Nick & Sam's steakhouse in Uptown Dallas is one of only a few places in the country that sells Champagne Armand de Brignac Brut Gold by the glass. But it'll cost you: The famed Champagne, nicknamed Ace of Spades because of the logo on its bottle, sells for $150 a glass.
Buy the whole bottle for a cool $775.
Another place in the country selling Ace of Spades Brut by the glass is surprisingly nearby. At Kent & Co., a wine bar in Fort Worth, the same wine costs just $54 a glass.
At Nick & Sam's, it's about glitz and glamor. It's long been a place for Dallas folks -- famous and not -- to impress their friends.
Nick & Sam's is one of the highest-grossing restaurants in Texas and easily lands on a short list of swankiest, sexiest restaurants in Dallas.
Palladino decided to go big on serving Ace of Spades at Nick & Sam's because the Champagne is hot among celebrities. In the bar, Palladino's crew installed an expansive, light-up wine fridge which shows off its dozens of bottles of Ace of Spades wines.
If you're like me, you start doing the math. The pink bottle, a rosé, goes for $1,100 a bottle at the restaurant. The silver, a blanc de blancs, costs $1,400 a bottle. The magnum of the blanc de blancs carries a $2,800 price tag. At a recent visit to the steakhouse, the case held more than $40,000 in wine.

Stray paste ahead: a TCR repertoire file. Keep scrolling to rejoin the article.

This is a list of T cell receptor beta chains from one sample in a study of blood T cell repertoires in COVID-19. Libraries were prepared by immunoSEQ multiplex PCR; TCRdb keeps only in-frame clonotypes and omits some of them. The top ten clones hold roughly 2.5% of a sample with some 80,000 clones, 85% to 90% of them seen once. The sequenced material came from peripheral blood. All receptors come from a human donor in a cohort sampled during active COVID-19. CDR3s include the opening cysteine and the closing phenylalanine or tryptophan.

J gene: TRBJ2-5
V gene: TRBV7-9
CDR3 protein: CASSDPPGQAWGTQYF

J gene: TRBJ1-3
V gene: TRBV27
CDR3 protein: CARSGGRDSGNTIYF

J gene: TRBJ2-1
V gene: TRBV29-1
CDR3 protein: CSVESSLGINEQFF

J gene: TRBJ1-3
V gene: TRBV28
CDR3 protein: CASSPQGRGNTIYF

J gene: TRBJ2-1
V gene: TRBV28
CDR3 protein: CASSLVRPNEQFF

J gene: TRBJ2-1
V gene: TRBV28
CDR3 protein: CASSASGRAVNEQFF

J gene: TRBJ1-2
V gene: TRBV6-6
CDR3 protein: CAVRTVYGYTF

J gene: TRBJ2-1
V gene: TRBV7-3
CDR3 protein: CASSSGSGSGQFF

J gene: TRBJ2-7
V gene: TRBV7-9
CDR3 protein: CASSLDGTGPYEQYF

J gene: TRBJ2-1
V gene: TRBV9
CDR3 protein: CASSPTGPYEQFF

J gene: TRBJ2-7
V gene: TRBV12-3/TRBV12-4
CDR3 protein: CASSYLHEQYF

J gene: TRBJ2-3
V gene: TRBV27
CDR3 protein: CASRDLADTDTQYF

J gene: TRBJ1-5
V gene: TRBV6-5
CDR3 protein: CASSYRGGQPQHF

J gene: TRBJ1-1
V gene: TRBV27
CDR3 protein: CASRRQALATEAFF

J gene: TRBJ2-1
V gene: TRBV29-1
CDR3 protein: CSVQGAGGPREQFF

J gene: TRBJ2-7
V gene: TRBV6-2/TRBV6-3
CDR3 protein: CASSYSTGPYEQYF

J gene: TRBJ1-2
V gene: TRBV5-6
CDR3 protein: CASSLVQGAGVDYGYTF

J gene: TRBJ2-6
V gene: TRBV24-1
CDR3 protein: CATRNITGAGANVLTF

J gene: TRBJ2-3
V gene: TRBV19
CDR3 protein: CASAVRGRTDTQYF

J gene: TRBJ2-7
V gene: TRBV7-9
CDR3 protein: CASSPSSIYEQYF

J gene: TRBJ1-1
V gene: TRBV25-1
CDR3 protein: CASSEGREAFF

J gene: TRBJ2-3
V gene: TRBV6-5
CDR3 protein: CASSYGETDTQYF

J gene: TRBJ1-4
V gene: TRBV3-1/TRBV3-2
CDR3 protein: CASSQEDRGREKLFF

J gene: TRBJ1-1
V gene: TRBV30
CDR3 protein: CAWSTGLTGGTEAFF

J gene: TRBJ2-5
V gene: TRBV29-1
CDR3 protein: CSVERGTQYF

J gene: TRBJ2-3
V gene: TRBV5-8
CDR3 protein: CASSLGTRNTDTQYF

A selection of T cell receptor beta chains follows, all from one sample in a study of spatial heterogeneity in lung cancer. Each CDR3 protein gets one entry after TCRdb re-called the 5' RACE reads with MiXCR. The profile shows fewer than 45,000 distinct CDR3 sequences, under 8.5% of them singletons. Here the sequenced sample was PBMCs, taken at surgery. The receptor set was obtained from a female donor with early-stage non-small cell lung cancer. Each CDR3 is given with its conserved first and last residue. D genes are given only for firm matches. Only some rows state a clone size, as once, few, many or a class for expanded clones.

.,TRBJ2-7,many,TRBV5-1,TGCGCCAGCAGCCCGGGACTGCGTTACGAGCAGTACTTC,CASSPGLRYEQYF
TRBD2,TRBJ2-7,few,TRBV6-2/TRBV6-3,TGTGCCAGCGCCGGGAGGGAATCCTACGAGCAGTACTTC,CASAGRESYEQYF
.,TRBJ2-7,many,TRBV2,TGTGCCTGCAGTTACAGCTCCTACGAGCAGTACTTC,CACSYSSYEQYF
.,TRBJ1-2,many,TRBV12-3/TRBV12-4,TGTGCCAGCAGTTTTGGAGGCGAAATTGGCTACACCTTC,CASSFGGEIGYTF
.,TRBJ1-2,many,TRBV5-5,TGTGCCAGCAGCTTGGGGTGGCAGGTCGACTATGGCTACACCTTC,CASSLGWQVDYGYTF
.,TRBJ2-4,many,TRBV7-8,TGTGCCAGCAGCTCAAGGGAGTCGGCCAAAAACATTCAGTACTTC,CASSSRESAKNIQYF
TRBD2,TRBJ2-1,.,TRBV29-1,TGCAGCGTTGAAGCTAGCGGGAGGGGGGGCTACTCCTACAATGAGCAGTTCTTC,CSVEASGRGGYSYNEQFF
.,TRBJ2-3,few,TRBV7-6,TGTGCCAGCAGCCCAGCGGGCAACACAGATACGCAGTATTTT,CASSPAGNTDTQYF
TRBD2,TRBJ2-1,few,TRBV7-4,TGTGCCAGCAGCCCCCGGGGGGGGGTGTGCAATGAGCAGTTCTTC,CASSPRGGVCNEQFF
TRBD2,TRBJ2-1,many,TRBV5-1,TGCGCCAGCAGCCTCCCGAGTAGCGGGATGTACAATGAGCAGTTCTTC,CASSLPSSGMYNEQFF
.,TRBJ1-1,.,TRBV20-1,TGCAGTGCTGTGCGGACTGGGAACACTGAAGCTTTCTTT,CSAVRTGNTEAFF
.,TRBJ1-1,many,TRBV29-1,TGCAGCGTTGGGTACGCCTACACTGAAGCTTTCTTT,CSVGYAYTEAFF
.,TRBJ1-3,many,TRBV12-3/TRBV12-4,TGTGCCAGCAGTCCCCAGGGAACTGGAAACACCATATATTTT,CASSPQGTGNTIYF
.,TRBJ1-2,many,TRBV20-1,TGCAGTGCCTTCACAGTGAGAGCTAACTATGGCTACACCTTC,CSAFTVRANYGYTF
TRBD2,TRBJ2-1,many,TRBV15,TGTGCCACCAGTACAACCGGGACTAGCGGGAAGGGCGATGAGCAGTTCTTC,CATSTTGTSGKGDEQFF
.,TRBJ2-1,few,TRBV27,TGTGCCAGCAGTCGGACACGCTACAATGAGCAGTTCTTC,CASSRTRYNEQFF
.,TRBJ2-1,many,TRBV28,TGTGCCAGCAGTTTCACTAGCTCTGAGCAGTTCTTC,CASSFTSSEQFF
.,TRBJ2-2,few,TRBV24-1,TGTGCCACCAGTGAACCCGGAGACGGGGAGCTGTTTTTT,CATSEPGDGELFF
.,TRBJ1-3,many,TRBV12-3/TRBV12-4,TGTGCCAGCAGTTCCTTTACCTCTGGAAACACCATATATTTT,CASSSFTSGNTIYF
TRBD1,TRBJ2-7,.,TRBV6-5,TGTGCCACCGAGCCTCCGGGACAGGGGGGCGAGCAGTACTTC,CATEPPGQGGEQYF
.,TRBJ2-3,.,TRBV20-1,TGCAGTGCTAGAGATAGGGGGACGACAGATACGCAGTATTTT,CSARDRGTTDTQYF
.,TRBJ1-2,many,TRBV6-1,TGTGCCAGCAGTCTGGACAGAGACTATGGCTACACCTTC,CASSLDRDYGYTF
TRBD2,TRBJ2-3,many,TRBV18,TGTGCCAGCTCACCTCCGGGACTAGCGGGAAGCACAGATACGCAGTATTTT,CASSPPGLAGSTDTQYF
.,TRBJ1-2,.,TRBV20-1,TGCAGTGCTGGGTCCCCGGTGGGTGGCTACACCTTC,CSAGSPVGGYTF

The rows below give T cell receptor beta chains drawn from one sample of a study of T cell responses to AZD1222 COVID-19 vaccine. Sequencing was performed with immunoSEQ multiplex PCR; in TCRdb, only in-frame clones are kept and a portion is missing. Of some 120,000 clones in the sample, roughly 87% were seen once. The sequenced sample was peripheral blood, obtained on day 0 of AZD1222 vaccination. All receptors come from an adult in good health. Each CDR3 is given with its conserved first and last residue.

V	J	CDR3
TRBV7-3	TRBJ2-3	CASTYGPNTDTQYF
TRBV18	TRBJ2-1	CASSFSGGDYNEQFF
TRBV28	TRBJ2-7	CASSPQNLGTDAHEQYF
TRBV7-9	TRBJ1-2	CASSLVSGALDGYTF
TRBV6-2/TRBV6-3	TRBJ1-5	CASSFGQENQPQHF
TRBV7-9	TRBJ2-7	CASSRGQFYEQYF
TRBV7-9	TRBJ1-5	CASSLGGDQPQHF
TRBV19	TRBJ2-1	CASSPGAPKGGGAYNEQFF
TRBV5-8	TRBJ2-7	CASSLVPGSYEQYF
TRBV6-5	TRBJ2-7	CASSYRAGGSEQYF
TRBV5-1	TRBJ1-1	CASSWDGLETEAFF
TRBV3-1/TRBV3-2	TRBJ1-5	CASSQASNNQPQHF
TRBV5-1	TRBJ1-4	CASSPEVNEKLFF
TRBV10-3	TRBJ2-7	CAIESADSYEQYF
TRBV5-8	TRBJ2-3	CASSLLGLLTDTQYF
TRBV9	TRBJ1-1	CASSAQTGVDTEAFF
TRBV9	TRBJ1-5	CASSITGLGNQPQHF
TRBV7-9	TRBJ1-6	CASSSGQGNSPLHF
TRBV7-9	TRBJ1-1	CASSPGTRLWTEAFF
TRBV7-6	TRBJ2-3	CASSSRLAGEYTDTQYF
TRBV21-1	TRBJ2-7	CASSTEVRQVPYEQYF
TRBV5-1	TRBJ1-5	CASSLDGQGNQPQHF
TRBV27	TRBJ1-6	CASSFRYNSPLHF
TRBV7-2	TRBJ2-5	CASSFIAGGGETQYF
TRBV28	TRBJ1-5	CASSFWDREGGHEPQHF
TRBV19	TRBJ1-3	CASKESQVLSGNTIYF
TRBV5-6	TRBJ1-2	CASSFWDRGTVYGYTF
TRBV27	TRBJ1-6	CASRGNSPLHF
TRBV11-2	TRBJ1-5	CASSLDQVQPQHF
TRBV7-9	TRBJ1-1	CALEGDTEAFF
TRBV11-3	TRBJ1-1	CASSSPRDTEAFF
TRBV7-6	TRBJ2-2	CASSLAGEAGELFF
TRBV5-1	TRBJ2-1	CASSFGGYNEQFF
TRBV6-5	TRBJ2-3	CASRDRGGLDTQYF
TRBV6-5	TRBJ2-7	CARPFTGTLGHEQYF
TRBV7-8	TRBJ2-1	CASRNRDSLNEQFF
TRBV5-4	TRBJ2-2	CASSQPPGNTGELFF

The gold bottle is the only one Nick & Sam's sells by the glass.
But is anyone really buying $150-per-glass Champagne, or a $2,800 bottle from the same brand? Oh yes.
The brand is backed by Jay Z, who reportedly bought into Armand de Brignac to take business away from Cristal Champagne. Celebrities such as football player Johnny Manziel, rapper Chris Brown and Dallas Mavericks owner Mark Cuban have been famously spotted drinking Ace of Spades.
And that means other people want to drink it now, too.
"This is the Hollywood drink," Palladino says.
Nick & Sam's is all about theatrics, after all. When patrons order a high-end wine, the sommelier decants it on a rolling cart that looks like a science experiment. When diners select the pricey kobe beef from the menu, servers ceremoniously bring out a box of high-end steak knives so customers can hand pick the one they like. Similarly, when anyone orders Ace of Spades, sommelier Jeffrey Burkholder rolls over a cart frothing with dry ice while the bottle is uncorked.
Sexy is the optimal word. "It's a statement," Nick & Sam's co-owner says.
And how does it taste? Burkholder describes the Brut as having light citrus notes of lemon or lime zest, along with a baked bread taste. It's "smooth," he says, and "buttery."
There's just one more thing: It's expensive.